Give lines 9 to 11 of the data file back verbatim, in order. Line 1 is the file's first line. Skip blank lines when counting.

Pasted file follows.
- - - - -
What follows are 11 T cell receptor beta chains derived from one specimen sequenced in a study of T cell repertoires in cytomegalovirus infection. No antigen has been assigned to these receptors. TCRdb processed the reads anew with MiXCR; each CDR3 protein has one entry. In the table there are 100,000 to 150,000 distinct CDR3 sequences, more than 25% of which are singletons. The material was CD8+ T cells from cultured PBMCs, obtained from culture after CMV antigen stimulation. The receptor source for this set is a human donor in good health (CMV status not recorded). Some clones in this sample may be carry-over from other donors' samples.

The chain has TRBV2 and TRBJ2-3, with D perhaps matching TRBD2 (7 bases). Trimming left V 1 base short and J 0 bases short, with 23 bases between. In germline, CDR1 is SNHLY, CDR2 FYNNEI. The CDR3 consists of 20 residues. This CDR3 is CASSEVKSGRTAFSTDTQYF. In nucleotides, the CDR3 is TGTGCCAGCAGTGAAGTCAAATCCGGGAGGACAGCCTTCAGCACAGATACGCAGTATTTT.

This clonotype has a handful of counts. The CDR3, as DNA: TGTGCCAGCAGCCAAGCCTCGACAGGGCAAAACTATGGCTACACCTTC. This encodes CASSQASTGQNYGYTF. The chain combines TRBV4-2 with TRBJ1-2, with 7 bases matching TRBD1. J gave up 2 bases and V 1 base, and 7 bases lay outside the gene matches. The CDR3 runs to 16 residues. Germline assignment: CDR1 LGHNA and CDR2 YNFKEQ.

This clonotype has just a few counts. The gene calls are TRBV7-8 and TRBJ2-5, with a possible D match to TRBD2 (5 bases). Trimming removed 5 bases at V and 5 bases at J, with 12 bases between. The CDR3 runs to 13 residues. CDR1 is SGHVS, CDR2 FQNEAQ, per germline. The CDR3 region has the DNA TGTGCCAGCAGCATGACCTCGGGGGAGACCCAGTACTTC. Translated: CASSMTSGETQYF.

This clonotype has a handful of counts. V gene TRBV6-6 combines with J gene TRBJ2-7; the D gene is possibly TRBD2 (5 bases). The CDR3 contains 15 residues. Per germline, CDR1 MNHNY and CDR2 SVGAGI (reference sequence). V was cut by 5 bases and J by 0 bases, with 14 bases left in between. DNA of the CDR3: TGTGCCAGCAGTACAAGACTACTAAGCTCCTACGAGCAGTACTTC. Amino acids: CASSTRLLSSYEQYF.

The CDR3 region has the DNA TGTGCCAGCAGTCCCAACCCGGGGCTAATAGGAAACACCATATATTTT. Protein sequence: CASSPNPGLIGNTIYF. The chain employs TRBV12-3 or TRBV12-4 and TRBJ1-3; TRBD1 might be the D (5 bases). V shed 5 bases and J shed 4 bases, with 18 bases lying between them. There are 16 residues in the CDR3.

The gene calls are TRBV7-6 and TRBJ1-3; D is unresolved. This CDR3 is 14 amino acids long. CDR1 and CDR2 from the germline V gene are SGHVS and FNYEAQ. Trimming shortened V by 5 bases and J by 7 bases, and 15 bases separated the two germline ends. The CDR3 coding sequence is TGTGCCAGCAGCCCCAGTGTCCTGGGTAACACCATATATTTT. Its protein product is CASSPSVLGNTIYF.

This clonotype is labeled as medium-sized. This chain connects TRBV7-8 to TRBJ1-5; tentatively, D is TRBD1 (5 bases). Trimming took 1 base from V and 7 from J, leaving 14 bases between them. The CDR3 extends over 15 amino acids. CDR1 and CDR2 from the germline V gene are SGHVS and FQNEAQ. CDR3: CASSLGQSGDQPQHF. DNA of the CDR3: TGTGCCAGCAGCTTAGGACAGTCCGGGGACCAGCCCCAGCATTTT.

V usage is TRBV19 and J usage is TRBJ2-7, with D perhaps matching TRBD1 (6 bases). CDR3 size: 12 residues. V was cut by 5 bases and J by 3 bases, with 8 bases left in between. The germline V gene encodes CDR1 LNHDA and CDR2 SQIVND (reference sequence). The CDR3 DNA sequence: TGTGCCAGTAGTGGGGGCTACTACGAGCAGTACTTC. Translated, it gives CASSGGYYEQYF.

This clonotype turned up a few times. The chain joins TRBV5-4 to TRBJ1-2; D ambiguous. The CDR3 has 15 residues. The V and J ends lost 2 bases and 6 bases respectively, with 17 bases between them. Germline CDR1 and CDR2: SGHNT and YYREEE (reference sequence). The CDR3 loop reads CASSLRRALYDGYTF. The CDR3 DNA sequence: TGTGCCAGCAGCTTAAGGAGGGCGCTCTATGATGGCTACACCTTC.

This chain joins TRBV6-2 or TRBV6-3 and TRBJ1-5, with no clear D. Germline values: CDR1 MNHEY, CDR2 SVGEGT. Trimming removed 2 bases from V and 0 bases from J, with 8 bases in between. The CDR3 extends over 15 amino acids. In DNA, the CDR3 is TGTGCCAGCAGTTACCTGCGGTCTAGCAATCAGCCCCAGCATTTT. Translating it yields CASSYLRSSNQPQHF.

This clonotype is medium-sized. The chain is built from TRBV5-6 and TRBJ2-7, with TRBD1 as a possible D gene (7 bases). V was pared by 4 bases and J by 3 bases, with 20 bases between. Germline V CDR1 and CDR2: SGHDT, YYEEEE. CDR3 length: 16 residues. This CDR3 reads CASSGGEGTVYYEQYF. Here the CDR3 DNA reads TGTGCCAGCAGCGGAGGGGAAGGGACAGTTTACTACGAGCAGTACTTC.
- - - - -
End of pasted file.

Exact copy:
V usage is TRBV19 and J usage is TRBJ2-7, with D perhaps matching TRBD1 (6 bases). CDR3 size: 12 residues. V was cut by 5 bases and J by 3 bases, with 8 bases left in between. The germline V gene encodes CDR1 LNHDA and CDR2 SQIVND (reference sequence). The CDR3 DNA sequence: TGTGCCAGTAGTGGGGGCTACTACGAGCAGTACTTC. Translated, it gives CASSGGYYEQYF.

This clonotype turned up a few times. The chain joins TRBV5-4 to TRBJ1-2; D ambiguous. The CDR3 has 15 residues. The V and J ends lost 2 bases and 6 bases respectively, with 17 bases between them. Germline CDR1 and CDR2: SGHNT and YYREEE (reference sequence). The CDR3 loop reads CASSLRRALYDGYTF. The CDR3 DNA sequence: TGTGCCAGCAGCTTAAGGAGGGCGCTCTATGATGGCTACACCTTC.

This chain joins TRBV6-2 or TRBV6-3 and TRBJ1-5, with no clear D. Germline values: CDR1 MNHEY, CDR2 SVGEGT. Trimming removed 2 bases from V and 0 bases from J, with 8 bases in between. The CDR3 extends over 15 amino acids. In DNA, the CDR3 is TGTGCCAGCAGTTACCTGCGGTCTAGCAATCAGCCCCAGCATTTT. Translating it yields CASSYLRSSNQPQHF.